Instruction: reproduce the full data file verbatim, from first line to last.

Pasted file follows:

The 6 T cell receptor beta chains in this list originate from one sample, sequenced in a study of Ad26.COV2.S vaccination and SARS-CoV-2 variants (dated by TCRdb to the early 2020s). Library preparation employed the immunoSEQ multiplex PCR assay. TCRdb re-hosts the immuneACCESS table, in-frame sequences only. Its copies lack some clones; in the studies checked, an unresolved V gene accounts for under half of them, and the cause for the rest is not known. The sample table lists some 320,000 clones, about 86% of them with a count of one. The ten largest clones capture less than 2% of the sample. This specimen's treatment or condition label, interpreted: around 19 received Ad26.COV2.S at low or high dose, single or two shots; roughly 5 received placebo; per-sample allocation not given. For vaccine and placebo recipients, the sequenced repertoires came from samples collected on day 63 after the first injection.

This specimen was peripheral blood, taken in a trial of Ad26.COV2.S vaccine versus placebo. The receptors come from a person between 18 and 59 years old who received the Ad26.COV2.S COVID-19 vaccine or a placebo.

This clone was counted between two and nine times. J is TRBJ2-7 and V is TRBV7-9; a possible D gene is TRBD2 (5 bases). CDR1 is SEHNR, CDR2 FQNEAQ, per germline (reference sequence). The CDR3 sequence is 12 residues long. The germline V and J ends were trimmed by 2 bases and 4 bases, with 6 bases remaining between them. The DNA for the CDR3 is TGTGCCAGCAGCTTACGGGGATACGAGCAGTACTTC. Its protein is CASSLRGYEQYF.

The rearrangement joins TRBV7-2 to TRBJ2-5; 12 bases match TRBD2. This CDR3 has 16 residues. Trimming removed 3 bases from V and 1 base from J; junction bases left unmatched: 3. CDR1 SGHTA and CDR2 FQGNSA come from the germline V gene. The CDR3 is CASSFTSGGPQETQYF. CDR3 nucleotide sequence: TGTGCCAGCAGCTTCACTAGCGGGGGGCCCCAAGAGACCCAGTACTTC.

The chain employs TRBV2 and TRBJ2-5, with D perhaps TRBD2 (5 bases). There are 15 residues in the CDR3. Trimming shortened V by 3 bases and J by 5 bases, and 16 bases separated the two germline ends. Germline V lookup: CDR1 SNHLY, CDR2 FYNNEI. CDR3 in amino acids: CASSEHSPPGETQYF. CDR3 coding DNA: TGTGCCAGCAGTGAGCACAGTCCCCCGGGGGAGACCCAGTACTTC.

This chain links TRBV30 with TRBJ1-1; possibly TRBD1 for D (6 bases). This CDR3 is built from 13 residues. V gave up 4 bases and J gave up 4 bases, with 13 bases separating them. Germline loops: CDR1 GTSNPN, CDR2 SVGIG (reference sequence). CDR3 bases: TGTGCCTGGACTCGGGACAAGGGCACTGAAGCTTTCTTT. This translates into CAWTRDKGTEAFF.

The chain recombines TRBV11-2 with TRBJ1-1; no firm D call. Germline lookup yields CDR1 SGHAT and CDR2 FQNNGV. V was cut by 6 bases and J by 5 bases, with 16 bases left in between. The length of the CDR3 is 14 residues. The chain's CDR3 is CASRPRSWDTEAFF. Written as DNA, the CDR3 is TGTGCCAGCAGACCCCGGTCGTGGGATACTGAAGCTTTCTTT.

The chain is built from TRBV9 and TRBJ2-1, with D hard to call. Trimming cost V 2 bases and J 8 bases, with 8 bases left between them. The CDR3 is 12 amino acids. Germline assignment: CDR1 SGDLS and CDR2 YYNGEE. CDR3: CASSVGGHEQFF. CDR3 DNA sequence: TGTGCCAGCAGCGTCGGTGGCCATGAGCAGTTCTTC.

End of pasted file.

The 6 T cell receptor beta chains in this list originate from one sample, sequenced in a study of Ad26.COV2.S vaccination and SARS-CoV-2 variants (dated by TCRdb to the early 2020s). Library preparation employed the immunoSEQ multiplex PCR assay. TCRdb re-hosts the immuneACCESS table, in-frame sequences only. Its copies lack some clones; in the studies checked, an unresolved V gene accounts for under half of them, and the cause for the rest is not known. The sample table lists some 320,000 clones, about 86% of them with a count of one. The ten largest clones capture less than 2% of the sample. This specimen's treatment or condition label, interpreted: around 19 received Ad26.COV2.S at low or high dose, single or two shots; roughly 5 received placebo; per-sample allocation not given. For vaccine and placebo recipients, the sequenced repertoires came from samples collected on day 63 after the first injection.

This specimen was peripheral blood, taken in a trial of Ad26.COV2.S vaccine versus placebo. The receptors come from a person between 18 and 59 years old who received the Ad26.COV2.S COVID-19 vaccine or a placebo.

This clone was counted between two and nine times. J is TRBJ2-7 and V is TRBV7-9; a possible D gene is TRBD2 (5 bases). CDR1 is SEHNR, CDR2 FQNEAQ, per germline (reference sequence). The CDR3 sequence is 12 residues long. The germline V and J ends were trimmed by 2 bases and 4 bases, with 6 bases remaining between them. The DNA for the CDR3 is TGTGCCAGCAGCTTACGGGGATACGAGCAGTACTTC. Its protein is CASSLRGYEQYF.

The rearrangement joins TRBV7-2 to TRBJ2-5; 12 bases match TRBD2. This CDR3 has 16 residues. Trimming removed 3 bases from V and 1 base from J; junction bases left unmatched: 3. CDR1 SGHTA and CDR2 FQGNSA come from the germline V gene. The CDR3 is CASSFTSGGPQETQYF. CDR3 nucleotide sequence: TGTGCCAGCAGCTTCACTAGCGGGGGGCCCCAAGAGACCCAGTACTTC.

The chain employs TRBV2 and TRBJ2-5, with D perhaps TRBD2 (5 bases). There are 15 residues in the CDR3. Trimming shortened V by 3 bases and J by 5 bases, and 16 bases separated the two germline ends. Germline V lookup: CDR1 SNHLY, CDR2 FYNNEI. CDR3 in amino acids: CASSEHSPPGETQYF. CDR3 coding DNA: TGTGCCAGCAGTGAGCACAGTCCCCCGGGGGAGACCCAGTACTTC.

This chain links TRBV30 with TRBJ1-1; possibly TRBD1 for D (6 bases). This CDR3 is built from 13 residues. V gave up 4 bases and J gave up 4 bases, with 13 bases separating them. Germline loops: CDR1 GTSNPN, CDR2 SVGIG (reference sequence). CDR3 bases: TGTGCCTGGACTCGGGACAAGGGCACTGAAGCTTTCTTT. This translates into CAWTRDKGTEAFF.

The chain recombines TRBV11-2 with TRBJ1-1; no firm D call. Germline lookup yields CDR1 SGHAT and CDR2 FQNNGV. V was cut by 6 bases and J by 5 bases, with 16 bases left in between. The length of the CDR3 is 14 residues. The chain's CDR3 is CASRPRSWDTEAFF. Written as DNA, the CDR3 is TGTGCCAGCAGACCCCGGTCGTGGGATACTGAAGCTTTCTTT.

The chain is built from TRBV9 and TRBJ2-1, with D hard to call. Trimming cost V 2 bases and J 8 bases, with 8 bases left between them. The CDR3 is 12 amino acids. Germline assignment: CDR1 SGDLS and CDR2 YYNGEE. CDR3: CASSVGGHEQFF. CDR3 DNA sequence: TGTGCCAGCAGCGTCGGTGGCCATGAGCAGTTCTTC.